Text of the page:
Tenn. Lawmakers Debate Amazon's Sales Tax Breaks
STEVE INSKEEP, host:
Amazon.com is not anywhere technically, but it's finding harder to avoid charging sales tax. The Internet retailer is under pressure, especially from states where it's building new distribution centers.
From member station WPLN in Nashville, Blake Farmer reports.
BLAKE FARMER: Amazon plans to build two warehouses in Tennessee, with more in the works. Politicians love the new jobs. But the online superstore is asking a lot of a state with no income tax, says state Senator Joe Haynes, questioning company lobbyists.
State Senator JOE HAYNES (Democrat, Tennessee): It almost seems like somebody is playing games with us, because you know that our tax base is based on our sales tax revenue.
Unidentified Man: Yes, sir.
FARMER: The legal question for states is whether distribution centers constitute something called nexus. The Supreme Court has ruled retailers with a physical store have to collect sales tax from online customers there. Amazon's Braden Cox admits warehouses are a gray area. But he accuses states of reaching for revenue.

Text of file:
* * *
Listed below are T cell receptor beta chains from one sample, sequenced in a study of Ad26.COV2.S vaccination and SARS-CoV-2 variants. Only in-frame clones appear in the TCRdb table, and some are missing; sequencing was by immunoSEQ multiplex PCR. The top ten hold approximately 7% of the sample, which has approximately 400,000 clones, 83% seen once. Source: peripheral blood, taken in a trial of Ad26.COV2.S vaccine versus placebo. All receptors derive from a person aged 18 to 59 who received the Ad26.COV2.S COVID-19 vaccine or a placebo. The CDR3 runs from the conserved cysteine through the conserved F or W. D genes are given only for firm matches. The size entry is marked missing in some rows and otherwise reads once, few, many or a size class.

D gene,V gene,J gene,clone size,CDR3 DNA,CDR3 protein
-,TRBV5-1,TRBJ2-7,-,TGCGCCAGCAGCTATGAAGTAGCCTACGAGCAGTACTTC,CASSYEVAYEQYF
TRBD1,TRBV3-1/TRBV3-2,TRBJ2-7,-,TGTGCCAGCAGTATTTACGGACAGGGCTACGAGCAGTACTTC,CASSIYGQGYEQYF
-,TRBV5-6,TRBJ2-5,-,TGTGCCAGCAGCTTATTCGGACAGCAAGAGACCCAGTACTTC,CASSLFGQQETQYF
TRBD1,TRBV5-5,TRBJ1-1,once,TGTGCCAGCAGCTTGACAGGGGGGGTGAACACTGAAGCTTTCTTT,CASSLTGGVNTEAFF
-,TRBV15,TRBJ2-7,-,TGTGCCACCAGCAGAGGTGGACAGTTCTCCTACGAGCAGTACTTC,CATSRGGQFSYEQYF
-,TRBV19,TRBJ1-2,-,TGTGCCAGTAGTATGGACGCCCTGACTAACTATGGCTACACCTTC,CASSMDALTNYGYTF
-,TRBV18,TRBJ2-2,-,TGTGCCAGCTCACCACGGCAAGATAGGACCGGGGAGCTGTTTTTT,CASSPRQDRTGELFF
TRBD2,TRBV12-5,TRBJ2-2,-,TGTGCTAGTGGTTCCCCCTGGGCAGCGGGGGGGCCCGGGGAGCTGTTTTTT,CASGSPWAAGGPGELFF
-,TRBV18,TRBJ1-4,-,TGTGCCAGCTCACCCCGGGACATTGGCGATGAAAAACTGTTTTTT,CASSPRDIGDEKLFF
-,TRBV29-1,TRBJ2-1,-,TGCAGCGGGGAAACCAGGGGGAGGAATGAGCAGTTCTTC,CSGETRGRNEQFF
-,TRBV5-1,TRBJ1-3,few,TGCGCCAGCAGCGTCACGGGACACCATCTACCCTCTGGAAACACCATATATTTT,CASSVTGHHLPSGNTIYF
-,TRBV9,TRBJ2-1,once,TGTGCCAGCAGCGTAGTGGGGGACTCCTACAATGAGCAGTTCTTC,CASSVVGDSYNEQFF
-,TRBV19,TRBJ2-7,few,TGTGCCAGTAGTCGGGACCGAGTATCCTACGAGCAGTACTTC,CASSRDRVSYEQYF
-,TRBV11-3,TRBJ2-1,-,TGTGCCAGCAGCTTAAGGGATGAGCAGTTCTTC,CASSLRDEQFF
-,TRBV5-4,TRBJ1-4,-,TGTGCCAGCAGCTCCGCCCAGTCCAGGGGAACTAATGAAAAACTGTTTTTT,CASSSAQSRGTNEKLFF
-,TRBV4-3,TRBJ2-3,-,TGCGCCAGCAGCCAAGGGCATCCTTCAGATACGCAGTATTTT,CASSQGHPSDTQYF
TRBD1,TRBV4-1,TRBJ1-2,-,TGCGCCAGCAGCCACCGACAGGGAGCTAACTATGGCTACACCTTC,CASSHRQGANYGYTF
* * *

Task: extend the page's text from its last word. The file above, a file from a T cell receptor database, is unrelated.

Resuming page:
Mr. BRADEN COX (Amazon.com): Nexus laws really are, in some ways, because you can't tax someone out of state directly, you find some sort of area in which they might have some sort of contact with the state.
FARMER: Traditional big-box competitors, like Wal-Mart, have been lobbying hard for states to treat Amazon just like them. Laura Bishop is Best Buy's lobbyist.
Ms. LAURA BISHOP (Lobbyist, Best Buy): We see this as an emerging issue for the state and their state budgets, and we want to make sure the state upholds their laws.
FARMER: But lawmakers see a lot to lose. Amazon pulled jobs out of Texas and South Carolina when pushed on the sales tax issue. With rumblings in Tennessee, one Amazon official retorts: Why not go to Indiana, where we're welcome?
For NPR News, I'm Blake Farmer, in Nashville.
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